A New Project: Orphan Blocks Mash-Up

I have been trying to decide what quilt to piece next. Perhaps in the spirit of the New Year, I have been sorting through bins and a few boxes and looking over UFO’s. And orphan blocks. I had one idea, which I was all ready to work on and tell you about, but then I started digging around some more. There were fabrics that went with the blocks I wanted to work with and I couldn’t find them. They are some of my favorite primaries and though I did {horrors!} throw out a good bit of fabric when we moved, I knew I would never have thrown those away. So I kept digging.

Eureka! As I did more and more excavation, I found a bin of class UFO’s and there was the fabric. And as I contemplated the mess of fabrics and quilt squares scattered around me, the project idea solidified – “What about a mash-up?”.

If you take classes and don’t finish the project, or if you start your own project and then don’t finish it, perhaps you feel guilty, like I do. I won’t take a class unless I like the project, even if I want to learn a particular technique or work with a particular teacher. If I like the project, I do intend to complete the piece, but I often don’t. Peter and I move frequently enough that I do “thin” the UFO’s, but I still have more than I would like. But what to do? Some of these guys are really old and I seriously have no intention of following through with the original idea, so mashing them up seems like a great plan. So –

The UFO’s fall into three large groups color-wise. Crayon colors with a multi colored background. Crayon colors on black and white. Jewel toned colors, mainly batiks, on multi backgrounds. The largest group of squares are the crayon colors on black and whites, and here they are! It’s an interesting assortment and I am hoping to create something very fun and unique with them. I hope you’ll follow along, let me know what you think and perhaps be inspired to make a mash-up of your own! {If you do, let me know and we can link up.}

Orphan block mash-up

 

Studio Update – the design wall!

I’ve always used a “design wall”. When I first started to quilt, I pieced on the dining room table and  taped work in progress to the livingroom wall, but the best scenario is a full-fledged screwed-in-the-wall-push-pin friendly one. It’s important to be able to see your work as it’s progressing, particularly if that work is going to hang on a wall. (If I’m making a bed quilt, I do often lay it on a bed to see how it’s looking.) So here it is –  the design wall is finally done! If you have moved a lot, you know this; anything you want to do in your new house always takes longer than you wish it would! I got a few of the studio walls painted in December hoping to get the board up, but we just completed the project this weekend. {sigh} The difficulty was, as it often is, that we couldn’t find homosote. In case you don’t think you know what homosote is, you do, it’s what a schoolroom bulletin board is made of. It used to be very inexpensive and easy to find, but not anymore. We had to special order it! I have used other material for a design wall, but homosote is the best. It’s thick and you can put long push pins into it. In Japan, we hung double-sided foam core from the ceiling. It worked, but barely. It was so thin that I had to use pins to hold up my designs and it curled in the high humidity. But it’s a good choice if you can’t screw into the wall. Peter is the best installer ever, so patient and accurate, and he has installed a few of these over the years.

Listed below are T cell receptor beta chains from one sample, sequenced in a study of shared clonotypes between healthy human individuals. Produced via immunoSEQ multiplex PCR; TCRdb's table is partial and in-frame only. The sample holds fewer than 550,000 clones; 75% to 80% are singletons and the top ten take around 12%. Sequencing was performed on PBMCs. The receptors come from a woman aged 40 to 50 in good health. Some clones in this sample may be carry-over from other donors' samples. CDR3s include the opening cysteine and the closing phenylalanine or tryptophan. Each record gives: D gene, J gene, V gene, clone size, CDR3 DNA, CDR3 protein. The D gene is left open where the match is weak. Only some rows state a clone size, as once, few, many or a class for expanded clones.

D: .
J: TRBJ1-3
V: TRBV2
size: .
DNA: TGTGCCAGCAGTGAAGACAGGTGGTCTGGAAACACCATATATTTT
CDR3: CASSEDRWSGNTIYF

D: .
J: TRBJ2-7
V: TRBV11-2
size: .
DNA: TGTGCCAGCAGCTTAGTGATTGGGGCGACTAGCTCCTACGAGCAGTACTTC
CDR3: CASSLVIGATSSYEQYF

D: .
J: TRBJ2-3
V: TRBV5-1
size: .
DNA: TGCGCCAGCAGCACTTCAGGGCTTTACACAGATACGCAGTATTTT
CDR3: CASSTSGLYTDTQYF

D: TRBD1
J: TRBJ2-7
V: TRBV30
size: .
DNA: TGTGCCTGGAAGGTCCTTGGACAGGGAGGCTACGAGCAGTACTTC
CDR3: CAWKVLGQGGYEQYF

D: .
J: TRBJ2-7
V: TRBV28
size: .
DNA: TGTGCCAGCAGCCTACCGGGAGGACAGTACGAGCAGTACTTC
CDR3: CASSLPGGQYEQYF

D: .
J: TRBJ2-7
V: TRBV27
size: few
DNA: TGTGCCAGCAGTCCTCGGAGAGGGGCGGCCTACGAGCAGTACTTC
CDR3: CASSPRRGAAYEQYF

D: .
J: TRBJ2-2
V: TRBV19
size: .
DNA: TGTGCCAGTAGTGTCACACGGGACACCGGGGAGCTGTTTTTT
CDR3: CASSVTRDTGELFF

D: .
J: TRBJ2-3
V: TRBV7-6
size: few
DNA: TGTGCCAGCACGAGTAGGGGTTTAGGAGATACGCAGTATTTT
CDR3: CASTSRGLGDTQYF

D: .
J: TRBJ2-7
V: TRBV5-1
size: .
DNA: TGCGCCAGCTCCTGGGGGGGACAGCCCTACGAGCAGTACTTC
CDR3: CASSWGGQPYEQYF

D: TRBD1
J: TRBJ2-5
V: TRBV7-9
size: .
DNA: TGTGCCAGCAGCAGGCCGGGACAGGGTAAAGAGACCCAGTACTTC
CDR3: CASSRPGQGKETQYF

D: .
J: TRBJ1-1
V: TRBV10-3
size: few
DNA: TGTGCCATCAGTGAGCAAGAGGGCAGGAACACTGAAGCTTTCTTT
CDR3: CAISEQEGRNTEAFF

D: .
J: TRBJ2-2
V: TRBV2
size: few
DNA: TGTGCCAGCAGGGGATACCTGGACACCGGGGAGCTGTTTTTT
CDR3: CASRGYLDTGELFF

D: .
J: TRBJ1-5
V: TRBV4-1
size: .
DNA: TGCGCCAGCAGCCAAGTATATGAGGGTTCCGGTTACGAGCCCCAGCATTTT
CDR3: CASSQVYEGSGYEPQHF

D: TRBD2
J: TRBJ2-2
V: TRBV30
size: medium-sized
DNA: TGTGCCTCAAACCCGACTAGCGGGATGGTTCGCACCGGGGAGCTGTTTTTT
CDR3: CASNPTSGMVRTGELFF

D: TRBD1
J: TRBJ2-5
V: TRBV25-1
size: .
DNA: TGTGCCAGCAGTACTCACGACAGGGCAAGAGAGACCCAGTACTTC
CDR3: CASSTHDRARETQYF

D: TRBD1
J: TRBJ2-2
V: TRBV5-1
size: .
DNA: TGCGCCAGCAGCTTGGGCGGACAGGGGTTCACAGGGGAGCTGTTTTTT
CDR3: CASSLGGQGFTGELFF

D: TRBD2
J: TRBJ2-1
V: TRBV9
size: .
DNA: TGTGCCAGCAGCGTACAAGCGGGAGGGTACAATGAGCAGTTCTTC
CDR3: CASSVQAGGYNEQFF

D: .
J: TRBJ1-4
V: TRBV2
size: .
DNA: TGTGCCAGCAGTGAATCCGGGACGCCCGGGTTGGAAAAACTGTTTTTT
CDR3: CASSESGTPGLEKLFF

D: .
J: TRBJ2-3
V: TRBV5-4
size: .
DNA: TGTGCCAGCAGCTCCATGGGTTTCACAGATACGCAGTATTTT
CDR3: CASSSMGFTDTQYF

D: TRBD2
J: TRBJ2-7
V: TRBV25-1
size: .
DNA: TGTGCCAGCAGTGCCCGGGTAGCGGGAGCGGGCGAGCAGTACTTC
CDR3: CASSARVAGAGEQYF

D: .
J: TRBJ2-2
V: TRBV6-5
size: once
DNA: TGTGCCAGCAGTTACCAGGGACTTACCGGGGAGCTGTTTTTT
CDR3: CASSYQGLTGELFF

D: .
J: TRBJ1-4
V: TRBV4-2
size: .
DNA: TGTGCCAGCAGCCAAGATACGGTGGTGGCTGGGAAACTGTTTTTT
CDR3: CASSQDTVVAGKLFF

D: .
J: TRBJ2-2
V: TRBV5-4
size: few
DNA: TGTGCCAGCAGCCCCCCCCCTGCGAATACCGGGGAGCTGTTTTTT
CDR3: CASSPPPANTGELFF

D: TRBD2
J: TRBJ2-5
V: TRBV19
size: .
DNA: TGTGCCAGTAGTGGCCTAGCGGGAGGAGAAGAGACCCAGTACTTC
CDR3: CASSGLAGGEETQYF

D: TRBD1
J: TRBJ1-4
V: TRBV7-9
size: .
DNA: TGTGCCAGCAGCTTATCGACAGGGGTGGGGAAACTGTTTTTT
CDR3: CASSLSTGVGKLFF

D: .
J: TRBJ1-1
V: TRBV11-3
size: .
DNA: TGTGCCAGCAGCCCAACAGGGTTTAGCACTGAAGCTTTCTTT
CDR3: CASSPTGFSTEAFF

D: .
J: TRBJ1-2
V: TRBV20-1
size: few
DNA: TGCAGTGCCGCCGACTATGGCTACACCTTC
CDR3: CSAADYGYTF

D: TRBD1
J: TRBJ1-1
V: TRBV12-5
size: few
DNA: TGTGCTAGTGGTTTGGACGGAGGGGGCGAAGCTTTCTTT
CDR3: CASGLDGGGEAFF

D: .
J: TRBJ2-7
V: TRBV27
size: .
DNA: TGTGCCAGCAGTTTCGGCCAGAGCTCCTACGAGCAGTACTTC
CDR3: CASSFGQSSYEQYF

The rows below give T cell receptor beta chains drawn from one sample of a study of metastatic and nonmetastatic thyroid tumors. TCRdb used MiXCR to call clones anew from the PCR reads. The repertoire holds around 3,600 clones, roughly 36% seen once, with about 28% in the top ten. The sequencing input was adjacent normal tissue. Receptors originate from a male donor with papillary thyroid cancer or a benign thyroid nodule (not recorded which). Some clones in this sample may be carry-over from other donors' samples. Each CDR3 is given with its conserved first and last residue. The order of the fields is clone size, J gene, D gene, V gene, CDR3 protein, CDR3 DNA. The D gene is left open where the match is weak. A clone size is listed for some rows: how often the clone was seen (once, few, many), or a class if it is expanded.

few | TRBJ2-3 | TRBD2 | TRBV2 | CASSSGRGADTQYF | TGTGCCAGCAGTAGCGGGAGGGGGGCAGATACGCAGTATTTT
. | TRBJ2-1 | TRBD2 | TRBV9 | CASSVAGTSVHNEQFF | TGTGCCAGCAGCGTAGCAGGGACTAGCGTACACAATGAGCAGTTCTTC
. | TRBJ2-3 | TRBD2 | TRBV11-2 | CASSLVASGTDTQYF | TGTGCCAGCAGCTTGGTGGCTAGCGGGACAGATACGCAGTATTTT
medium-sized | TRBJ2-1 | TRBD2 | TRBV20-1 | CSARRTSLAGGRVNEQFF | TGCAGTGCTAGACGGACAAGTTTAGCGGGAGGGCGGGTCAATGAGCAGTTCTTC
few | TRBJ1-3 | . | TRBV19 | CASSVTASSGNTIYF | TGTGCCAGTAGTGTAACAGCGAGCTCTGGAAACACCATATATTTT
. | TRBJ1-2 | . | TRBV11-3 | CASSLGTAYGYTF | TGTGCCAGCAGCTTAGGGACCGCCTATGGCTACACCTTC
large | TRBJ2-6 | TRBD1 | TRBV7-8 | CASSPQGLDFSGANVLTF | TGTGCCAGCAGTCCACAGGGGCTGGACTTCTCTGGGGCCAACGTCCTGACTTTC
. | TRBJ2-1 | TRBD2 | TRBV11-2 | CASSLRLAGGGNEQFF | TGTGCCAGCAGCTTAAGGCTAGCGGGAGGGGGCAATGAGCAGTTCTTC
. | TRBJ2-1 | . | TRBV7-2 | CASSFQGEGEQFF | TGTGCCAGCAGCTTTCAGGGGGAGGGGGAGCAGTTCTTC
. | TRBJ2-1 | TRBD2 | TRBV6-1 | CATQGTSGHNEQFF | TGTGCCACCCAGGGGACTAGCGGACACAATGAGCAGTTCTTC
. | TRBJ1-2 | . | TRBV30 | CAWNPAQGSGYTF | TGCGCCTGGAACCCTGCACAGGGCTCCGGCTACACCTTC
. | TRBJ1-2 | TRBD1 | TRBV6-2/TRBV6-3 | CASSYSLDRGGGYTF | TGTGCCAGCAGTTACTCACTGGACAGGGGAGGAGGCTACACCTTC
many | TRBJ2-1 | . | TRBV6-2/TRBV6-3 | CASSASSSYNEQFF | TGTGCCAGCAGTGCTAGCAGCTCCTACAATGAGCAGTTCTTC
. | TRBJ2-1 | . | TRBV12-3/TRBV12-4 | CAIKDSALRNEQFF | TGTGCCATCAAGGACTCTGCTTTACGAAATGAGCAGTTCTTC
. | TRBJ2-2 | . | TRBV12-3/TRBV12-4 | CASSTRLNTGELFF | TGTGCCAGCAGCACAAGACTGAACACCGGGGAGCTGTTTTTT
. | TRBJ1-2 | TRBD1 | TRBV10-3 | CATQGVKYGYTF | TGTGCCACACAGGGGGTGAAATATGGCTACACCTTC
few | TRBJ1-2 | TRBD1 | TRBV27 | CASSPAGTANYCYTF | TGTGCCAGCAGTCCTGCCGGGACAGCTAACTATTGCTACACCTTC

Peter leveling

After you decide what to use for the design wall base, the next decision is what to cover it with. You could paint it, but then all the holes show and it can start to crack and fall off. When I was a Second Grade teacher I always covered bulletin boards with burlap and stapled the fabric on the back. However, many fabrics are too narrow and burlap usually is. For the design wall in Highland Park, I used the gridded flannel fabric from eQuilter. It’s a nice quality and a good width, but quite difficult to get the grids even – and if you’re going to have lines on it you want them to be even!  The homosote is  4′ x 8′ and we only cut a bit off this piece so the light switch could be used. I went to Joann’s to see if perhaps they had designer burlap, which is wider, and I made a great find!  The fabric covering the homosote is felt , it came in a nice white, and best of all, it’s 72″ wide. I discovered it in the store by the burlap which was not even 42″. (I hate seams on a design wall…) This baby is screwed in tight!

New design wall!

For some reason, having the design wall installed always makes me feel like I’m really home! 

Ready to work!

With the design wall hung, I was able to dig out the zinnia and sunflower from their moving package and carefully pin them up to inspire me. I cannot wait to quilt these two!!!